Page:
[FoRK] The grand scheme of things...

Jeff Bone <jbone at place.org> on Fri Nov 2 17:34:40 PDT 2007

On Nov 2, 2007, at 2:34 PM, Lion Kimbro wrote:

>   My code doodling lately has been in what I am affectionately  
> calling,
>   "AplPy," pronounced, "Apple Pie."
>
>   I am now in deep heresy with my friends, none of whom take me
>   seriously any more...
> ...
>   Should I want to print out all files in the directory, it's:
>
>   P.p("\n---\n".join(O.t(p) for p in O.ff()))

Oh yeah?  Well, check this crazy shit out.

-- snip --

#  
------------------------------------------------------------------------ 
---
#  Convenience
#  
------------------------------------------------------------------------ 
---

curry = lambda func, *args, **kw:\
     lambda *p, **n:\
         func(*args + p, **dict(kw.items() + n.items()))

class Thing(dict):

     def __init__(self, d=None):
         if d: self.update(d)

     def __getattr__(self, key):
         if self.has_key(key):
             return self[key]
         raise AttributeError, repr(key)

     def __setattr__(self, key, value):
         self[key] = value

     def __repr__(self):
         return dict.__repr__(self)

#  
------------------------------------------------------------------------ 
---
#  Parts - generic, mostly functional
#  
------------------------------------------------------------------------ 
---

def prn(s,fd=sys.stdout): print >> fd, s; return
def out(o,fd=sys.stdout): return prn(repr(o), fd)

toks   = lambda s: string.split(s)
slurp  = lambda f, p, c: [ c(toks(s)) for s in f.readlines() if p(s) ]
cks    = lambda r, s, t: r in t and not s in t
tl     = lambda l: l[1:]
hd     = lambda l: l[0]
hdl    = lambda l: [ hd(l) ]
pairs  = lambda xs: map(tuple, zip(front(xs), tl(xs)))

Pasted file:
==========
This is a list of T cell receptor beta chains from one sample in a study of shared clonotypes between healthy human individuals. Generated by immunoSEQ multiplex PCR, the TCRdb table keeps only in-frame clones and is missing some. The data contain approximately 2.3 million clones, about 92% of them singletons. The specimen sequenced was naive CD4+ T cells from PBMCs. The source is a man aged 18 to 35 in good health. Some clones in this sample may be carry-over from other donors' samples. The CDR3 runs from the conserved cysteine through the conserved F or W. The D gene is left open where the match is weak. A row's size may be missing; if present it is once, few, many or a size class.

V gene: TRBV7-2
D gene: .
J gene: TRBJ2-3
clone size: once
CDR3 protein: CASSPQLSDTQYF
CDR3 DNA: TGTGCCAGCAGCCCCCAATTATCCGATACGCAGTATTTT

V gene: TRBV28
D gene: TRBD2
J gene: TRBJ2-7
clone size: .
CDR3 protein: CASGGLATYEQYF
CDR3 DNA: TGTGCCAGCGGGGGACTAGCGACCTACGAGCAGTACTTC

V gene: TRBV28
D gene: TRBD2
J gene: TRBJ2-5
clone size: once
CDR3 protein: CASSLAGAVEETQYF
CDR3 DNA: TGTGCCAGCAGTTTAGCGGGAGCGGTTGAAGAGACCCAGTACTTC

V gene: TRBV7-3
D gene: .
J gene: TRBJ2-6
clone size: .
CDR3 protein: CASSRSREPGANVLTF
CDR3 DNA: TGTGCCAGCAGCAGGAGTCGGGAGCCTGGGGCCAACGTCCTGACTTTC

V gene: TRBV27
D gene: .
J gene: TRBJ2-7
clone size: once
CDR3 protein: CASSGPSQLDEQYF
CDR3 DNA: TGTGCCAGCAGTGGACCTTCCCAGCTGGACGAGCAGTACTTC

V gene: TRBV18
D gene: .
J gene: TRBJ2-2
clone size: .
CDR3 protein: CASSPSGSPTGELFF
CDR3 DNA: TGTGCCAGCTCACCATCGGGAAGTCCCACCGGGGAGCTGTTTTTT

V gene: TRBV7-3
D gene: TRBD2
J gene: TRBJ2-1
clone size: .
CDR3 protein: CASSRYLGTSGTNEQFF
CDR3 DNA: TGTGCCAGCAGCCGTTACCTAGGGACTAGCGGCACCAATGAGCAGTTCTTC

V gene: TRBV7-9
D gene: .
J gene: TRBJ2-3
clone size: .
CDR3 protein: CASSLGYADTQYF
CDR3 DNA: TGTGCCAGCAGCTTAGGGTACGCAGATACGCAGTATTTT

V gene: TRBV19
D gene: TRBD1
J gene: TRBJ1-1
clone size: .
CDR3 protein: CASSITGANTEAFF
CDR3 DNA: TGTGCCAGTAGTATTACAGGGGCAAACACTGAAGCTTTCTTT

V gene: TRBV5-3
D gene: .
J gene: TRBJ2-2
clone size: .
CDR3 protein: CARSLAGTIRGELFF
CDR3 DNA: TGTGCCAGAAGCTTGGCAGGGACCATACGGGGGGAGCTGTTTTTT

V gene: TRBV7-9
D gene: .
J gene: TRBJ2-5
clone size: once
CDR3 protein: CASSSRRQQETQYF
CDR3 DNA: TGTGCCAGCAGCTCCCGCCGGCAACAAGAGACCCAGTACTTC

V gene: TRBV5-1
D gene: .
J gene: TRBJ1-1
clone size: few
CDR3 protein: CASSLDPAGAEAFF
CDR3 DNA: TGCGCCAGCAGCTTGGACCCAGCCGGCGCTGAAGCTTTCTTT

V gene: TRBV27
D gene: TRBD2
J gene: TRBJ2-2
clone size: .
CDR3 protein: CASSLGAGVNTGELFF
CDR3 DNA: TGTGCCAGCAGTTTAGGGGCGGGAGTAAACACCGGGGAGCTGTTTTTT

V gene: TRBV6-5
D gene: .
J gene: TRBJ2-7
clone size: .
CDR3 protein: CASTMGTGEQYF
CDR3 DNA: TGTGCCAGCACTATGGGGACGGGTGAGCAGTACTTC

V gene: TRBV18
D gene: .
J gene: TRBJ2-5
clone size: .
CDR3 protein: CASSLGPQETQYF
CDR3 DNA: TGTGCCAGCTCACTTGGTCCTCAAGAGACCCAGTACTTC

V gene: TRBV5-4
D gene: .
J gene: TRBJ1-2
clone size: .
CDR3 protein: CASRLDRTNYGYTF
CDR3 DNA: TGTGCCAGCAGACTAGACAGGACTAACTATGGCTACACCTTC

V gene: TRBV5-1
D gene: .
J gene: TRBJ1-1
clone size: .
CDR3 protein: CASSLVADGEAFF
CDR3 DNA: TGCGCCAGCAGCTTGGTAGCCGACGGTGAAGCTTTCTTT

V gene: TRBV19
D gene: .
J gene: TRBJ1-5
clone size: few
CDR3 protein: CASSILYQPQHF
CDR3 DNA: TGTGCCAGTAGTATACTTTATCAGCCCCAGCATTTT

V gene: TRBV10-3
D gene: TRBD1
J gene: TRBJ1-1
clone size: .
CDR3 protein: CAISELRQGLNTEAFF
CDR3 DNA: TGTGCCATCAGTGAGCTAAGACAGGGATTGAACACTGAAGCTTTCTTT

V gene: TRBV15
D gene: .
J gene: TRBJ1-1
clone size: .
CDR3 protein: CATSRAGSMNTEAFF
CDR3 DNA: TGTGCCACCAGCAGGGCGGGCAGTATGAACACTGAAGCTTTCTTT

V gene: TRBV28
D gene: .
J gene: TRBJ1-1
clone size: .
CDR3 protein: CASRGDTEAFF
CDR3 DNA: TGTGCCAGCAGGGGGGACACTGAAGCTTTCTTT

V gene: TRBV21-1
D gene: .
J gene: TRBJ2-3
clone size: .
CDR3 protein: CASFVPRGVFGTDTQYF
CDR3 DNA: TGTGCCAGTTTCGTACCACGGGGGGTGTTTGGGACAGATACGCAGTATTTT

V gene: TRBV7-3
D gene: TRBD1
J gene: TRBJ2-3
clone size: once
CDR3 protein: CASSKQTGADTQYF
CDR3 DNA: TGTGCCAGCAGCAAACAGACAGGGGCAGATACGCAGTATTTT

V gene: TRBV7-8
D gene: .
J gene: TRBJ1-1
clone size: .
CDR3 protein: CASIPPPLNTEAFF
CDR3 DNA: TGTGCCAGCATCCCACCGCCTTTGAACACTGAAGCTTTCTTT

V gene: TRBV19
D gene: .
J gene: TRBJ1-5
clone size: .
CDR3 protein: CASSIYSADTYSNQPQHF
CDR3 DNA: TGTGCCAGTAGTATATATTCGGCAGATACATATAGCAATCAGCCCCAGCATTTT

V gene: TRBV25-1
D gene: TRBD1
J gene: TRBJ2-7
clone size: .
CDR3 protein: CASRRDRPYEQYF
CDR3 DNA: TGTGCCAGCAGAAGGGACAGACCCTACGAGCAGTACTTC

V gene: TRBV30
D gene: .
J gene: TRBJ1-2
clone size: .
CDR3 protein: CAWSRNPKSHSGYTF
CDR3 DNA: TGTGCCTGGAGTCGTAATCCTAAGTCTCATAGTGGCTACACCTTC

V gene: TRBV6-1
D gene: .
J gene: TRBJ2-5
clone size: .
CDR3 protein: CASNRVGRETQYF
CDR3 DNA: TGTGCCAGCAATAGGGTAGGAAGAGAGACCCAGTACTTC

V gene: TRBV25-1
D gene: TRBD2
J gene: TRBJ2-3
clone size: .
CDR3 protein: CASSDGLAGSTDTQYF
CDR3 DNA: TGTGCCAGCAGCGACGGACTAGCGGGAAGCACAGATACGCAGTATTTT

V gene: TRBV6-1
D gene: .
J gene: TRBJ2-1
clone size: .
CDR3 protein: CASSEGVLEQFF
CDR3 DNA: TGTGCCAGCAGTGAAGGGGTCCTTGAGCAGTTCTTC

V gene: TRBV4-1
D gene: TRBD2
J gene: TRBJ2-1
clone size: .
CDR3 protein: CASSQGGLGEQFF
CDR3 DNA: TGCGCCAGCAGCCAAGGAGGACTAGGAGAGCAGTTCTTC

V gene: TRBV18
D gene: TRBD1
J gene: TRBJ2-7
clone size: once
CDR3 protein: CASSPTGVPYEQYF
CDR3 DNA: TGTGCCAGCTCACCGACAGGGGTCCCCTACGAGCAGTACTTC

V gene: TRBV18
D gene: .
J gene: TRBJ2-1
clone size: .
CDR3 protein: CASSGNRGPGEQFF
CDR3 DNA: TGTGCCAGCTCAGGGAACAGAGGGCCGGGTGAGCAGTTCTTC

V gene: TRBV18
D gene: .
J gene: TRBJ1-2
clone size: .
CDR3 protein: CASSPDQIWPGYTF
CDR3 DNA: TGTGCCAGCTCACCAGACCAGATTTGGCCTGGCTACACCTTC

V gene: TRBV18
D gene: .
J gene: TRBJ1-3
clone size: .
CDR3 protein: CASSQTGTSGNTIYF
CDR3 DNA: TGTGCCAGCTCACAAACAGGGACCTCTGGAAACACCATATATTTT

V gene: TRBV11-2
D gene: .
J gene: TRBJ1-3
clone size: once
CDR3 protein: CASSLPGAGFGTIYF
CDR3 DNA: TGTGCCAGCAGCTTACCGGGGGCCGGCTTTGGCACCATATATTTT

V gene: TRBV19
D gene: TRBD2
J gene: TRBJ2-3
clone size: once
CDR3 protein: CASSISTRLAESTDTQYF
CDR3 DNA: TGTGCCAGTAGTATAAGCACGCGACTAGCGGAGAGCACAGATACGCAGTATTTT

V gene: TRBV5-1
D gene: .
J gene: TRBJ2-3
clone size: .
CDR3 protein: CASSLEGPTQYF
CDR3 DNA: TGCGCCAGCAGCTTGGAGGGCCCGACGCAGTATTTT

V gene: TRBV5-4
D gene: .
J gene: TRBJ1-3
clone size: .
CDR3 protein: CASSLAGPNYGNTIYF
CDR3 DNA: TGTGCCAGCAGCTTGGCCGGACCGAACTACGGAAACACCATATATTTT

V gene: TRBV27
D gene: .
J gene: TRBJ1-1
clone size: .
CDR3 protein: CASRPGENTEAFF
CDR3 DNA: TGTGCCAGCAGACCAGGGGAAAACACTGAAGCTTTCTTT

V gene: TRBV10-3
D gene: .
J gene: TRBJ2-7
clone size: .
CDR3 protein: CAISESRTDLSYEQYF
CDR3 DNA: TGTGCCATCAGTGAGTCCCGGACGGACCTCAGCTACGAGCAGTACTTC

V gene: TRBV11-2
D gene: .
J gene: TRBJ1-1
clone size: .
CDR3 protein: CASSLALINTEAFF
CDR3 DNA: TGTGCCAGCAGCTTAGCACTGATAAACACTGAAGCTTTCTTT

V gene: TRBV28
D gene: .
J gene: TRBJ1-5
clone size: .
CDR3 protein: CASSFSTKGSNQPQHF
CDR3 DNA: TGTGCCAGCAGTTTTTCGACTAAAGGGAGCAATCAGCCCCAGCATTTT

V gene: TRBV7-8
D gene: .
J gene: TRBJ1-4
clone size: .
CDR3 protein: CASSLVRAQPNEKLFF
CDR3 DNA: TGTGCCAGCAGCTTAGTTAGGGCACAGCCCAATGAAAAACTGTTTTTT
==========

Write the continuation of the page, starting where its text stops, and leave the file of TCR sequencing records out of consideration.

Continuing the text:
#  
------------------------------------------------------------------------ 
---
#  (Ab)using lambda -- notation as tool of thought, or Haskell envy?
#  
------------------------------------------------------------------------ 
---

T  = Thing
F  = lambda l: T({'f':True,  'oid':l[2], 'd':l[4], 'ts':float(l[10])})
O  = lambda l: T({'f':False, 'oid':l[2], 'd':l[4], 'ts':float(l[7])})
m  = "marker"

dif    = lambda (a, b): b.ts - a.ts   # delta t
fed    = lambda x: x.f                # x is fed
flip   = lambda a, b: a.d != b.d      # change dir
flips  = lambda l: [ b for (a, b) in pairs(l) if flip(a,b) ]

a_ = lambda l: hdl(l)
s_ = lambda l: hdl(filter(fed, l))
_s = lambda l: flips(filter(fed, l))
_a = lambda l: flips(l)

aa = lambda l: a_(l) + _a(l)
ss = lambda l: s_(l) + _s(l)
as = lambda l: a_(l) + _s(l)
sa = lambda l: s_(l) + _a(l)

def distill(os, fs):
     def mark_fed(o, p): o.f = p; return o
     fids   = [ f.oid for f in fs ]
     os = [ mark_fed(o, o.oid in fids) for o in os ]
     os.sort(lambda a, b: cmp(a.ts, b.ts))
     return os

def run(symbol, f=distill):
     fs  = slurp(open("fs"),  curry(cks , symbol, m), F)
     os = slurp(open("os"), curry(cks , symbol, m), O)
     return f(os, fs)

-- snip --

Yeah, that's a snippet of something I actually wrote recently.  And  
yeah, it actually made sense at the time. ;-)

There's one really clever bit of notational abuse in there, but...   
despite the density of the whole thing, I'm quite certain that nobody  
else could ever understand what was being accomplished with it, so in  
that sense, like the old APL saw, this was probably write-once /  
write-only code.  But --- the notation-as-tool-of-thought thing is  
actually true.  It wasn't until I hit the notational density you see  
above that I could actually conceive the solution to the problem.   
Those aa, ss, as, and sa functions are the permutations of functional  
combinations of the s and a functions on lists under list addition.

The imperative / iterative solution to the problem was MUCH more  
difficult to reason about.  Buggy, error-prone, and MUCH longer.


$0.02,



jb





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